The Malaysian Pepper Board (MPB) plans to aggressively promote pepper farming in Sabah, said its chairman, Alexander Nanta Linggi.
Alexander said the studies, including soil suitability survey, were currently being undertaken in Penampang, one of the new areas being identified.
“The move was at the request of Minister of Plantation Industries and Commodities, Bernard Dompok, who wished to see a much more bigger area under the crop nationwide,” he told a media briefing today.
He said pepper obviously has a future as it currently retailed at about RM22,000 per tonne.
“The price can be sustained and MPB aims to increase the number of farmers and entrepreneurs involved as well as increasing the country’s production.
“Currently, Sarawak is the primary producer followed by Johor,” he said. According to the board website, some 60,000 rural families in Sarawak are involved in the crop where more than 13,500 hectares have been planted.
The country annual production is about 25,000 tonnes and over 90 per centare exported to more than 40 countries worldwide including Japan, US, Spain,Taiwan, South Korea, Canada and Australia.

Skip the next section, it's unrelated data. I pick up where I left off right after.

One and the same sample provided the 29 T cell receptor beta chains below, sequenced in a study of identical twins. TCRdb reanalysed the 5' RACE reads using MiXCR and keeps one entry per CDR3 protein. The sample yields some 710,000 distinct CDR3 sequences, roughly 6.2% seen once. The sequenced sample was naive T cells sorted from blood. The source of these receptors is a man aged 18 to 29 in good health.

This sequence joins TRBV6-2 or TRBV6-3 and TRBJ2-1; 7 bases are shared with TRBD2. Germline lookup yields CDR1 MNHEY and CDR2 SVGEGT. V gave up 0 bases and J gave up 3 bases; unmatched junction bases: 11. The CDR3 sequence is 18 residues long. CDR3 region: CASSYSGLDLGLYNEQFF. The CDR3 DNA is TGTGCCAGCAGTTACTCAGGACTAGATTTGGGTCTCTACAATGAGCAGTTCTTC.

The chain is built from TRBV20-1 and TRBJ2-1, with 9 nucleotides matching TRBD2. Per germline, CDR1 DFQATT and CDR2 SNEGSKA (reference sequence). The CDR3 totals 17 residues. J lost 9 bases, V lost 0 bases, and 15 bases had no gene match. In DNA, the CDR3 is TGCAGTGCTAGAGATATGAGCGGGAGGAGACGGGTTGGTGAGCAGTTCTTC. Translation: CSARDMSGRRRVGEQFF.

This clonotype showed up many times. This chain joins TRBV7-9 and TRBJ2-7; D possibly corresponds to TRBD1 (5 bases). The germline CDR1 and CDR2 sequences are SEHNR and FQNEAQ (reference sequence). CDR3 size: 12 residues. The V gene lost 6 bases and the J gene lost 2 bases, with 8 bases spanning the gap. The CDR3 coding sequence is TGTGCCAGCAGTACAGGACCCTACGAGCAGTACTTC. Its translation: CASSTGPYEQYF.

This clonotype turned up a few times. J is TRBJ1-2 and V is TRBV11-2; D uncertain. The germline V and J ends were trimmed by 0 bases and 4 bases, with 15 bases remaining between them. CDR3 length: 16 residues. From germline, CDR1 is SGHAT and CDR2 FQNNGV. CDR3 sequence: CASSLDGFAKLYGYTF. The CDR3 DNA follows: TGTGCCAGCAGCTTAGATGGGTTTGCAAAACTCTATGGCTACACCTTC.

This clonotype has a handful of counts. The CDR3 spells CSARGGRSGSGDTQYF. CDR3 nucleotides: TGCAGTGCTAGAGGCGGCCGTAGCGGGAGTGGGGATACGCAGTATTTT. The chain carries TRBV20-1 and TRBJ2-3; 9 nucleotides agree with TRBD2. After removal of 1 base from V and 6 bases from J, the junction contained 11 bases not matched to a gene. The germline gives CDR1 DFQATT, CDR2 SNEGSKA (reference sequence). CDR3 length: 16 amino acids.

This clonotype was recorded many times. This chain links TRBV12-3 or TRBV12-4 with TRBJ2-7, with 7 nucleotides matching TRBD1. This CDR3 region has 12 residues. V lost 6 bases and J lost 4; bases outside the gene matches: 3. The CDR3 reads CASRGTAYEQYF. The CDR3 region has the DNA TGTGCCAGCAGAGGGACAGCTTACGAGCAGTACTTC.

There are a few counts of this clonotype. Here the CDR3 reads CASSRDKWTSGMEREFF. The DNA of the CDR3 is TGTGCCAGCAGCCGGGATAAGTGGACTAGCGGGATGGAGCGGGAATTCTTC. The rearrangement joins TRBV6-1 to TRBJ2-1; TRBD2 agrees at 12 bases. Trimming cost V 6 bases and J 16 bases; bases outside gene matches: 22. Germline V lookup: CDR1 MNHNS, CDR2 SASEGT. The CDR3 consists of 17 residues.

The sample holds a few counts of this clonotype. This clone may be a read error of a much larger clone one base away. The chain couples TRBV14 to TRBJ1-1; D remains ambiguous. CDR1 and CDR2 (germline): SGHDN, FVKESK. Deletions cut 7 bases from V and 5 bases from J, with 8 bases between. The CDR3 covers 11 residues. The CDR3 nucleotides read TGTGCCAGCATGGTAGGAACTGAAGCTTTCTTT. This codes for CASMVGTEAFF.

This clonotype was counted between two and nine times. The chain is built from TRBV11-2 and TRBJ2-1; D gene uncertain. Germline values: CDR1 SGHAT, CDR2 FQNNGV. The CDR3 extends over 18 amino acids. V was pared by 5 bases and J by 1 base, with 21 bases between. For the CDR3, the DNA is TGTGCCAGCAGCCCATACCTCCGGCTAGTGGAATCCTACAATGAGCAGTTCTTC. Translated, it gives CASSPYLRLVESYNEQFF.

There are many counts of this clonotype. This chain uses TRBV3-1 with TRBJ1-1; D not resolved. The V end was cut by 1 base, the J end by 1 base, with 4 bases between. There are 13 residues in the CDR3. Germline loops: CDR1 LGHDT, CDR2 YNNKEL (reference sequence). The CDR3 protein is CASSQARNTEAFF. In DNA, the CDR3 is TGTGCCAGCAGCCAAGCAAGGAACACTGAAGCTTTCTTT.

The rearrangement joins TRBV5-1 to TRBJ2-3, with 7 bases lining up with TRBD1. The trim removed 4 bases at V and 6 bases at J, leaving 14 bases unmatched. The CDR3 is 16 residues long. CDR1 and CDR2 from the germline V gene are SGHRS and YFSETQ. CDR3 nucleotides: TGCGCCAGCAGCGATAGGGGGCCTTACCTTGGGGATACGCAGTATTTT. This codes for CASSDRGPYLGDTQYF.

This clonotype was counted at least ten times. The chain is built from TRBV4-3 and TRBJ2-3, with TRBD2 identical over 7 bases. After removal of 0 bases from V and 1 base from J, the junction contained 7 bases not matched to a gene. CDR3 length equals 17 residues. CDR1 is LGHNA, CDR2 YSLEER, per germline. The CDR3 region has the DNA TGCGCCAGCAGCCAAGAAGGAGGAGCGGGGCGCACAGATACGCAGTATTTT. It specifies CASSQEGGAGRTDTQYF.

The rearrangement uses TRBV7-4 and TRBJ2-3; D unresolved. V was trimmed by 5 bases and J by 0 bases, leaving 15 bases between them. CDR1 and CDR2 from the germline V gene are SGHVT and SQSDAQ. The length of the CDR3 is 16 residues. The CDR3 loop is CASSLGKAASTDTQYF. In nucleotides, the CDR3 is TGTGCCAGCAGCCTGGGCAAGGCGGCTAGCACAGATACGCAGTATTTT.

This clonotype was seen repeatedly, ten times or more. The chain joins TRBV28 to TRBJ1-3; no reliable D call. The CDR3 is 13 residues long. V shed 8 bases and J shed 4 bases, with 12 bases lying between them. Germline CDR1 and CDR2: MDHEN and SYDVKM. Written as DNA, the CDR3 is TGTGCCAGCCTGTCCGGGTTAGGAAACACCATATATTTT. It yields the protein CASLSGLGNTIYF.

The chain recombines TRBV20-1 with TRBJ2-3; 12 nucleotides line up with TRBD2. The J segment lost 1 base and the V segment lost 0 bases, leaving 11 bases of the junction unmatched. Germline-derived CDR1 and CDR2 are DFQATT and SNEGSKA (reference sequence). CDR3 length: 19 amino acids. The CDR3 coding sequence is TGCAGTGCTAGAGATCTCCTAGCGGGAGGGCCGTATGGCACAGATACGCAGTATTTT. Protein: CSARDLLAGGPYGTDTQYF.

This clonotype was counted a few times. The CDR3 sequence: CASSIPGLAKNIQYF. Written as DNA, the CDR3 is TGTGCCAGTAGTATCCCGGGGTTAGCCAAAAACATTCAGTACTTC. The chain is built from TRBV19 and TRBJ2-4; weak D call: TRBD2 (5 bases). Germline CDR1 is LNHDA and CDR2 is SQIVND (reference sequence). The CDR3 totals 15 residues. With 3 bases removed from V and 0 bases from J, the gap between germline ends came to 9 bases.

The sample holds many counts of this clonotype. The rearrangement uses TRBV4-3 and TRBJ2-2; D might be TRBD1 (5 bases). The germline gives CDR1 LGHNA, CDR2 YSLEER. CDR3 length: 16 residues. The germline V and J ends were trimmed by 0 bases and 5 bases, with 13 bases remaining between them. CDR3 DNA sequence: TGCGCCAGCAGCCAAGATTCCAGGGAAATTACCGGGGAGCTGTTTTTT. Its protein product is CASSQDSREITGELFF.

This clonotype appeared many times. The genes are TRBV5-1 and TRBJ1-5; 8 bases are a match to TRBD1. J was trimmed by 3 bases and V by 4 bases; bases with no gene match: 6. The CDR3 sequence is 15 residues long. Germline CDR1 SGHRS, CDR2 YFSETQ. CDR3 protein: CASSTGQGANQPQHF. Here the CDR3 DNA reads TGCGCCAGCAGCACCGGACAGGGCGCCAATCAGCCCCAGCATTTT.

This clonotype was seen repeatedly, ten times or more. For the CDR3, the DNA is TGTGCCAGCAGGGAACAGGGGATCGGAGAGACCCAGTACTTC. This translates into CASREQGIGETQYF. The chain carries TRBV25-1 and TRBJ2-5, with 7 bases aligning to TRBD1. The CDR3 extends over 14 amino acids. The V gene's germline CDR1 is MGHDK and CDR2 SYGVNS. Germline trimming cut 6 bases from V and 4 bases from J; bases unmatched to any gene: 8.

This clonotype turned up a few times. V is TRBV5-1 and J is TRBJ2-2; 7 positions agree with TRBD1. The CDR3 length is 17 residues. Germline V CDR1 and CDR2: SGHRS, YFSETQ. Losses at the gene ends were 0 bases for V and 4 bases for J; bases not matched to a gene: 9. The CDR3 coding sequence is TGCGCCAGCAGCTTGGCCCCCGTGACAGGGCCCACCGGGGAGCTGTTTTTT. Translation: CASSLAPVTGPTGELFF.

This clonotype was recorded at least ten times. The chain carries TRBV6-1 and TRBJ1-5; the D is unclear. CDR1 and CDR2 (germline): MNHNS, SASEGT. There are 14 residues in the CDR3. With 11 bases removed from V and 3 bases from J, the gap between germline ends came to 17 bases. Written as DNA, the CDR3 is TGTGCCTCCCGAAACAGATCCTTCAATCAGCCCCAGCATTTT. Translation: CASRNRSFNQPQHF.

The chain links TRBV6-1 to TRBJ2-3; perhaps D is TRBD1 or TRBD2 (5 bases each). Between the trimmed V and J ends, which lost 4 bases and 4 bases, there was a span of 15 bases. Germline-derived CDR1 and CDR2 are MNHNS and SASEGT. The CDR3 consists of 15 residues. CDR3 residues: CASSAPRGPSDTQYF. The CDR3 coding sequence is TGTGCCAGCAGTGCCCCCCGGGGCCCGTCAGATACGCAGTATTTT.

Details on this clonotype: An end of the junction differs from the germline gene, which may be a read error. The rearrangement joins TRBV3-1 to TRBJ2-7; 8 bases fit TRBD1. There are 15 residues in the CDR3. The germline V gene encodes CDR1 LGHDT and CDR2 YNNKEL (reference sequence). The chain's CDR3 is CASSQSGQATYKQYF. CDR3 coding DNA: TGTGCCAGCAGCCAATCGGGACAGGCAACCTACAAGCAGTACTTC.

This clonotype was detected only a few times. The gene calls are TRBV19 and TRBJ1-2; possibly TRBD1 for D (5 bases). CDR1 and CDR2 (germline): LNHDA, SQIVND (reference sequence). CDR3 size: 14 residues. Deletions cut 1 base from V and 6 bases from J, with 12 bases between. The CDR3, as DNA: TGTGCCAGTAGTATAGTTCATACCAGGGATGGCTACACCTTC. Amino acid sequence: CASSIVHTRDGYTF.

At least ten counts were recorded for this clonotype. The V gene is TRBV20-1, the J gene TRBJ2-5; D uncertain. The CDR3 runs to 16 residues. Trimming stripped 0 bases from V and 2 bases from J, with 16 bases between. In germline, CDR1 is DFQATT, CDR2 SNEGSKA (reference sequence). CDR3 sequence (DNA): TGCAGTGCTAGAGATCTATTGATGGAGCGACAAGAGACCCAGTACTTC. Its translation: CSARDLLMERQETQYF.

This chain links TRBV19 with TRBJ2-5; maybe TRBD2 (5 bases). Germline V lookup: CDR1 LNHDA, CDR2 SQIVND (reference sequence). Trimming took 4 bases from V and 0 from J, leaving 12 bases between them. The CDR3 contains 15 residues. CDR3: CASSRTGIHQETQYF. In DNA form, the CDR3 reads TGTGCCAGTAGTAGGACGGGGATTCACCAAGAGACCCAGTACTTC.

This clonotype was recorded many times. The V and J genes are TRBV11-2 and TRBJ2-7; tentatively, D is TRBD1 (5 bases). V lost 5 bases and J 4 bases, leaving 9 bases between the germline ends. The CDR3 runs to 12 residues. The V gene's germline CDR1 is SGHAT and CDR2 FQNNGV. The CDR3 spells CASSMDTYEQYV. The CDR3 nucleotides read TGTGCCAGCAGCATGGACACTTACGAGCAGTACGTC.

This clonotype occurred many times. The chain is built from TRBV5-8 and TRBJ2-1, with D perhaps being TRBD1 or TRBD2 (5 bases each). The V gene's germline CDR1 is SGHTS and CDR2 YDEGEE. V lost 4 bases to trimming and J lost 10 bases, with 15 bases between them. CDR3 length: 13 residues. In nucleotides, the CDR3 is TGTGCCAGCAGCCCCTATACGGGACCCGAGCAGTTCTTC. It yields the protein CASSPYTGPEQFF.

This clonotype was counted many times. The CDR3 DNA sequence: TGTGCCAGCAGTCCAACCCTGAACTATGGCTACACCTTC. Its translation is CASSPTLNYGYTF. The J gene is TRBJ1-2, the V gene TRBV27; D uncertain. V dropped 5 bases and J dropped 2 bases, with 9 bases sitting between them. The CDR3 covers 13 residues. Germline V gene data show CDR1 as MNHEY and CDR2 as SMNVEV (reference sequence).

Alexander said MPB too was now carrying out studies for greater mechanisation in farm besides other research and development projects.
“We have, for instance, developed two to three prototype posts for the vine to grow on to instead of the traditional “Belian” (hardwood specie) wood postwhich is getting more expensive.
“They are the concrete and fibre types with in-built fertiliser dispensing system.
We have put them into field testing to determine their practicality and durability among others,” he said.
Meanwhile, he said, alternative land usage was eating into the crop hectarage in Sarawak now.
“In places like near Kuching, Serian pepper gardens in premiun areas are being replaced with housing estates.
“This is why we are turning our attention now into more rural areas in towns like Sarikei, Betong, Kuching and to a small extent Kapit which are the major growing areas in the state,” he said.
He said MPB was prepared to give inputs in the forms of fertiliser, cuttings and farming tools to those interested.
Alexander said farmers on the whole were still afraid to go into large-scale commercial cultivation, as problem like the foot root disease was still a significant risk.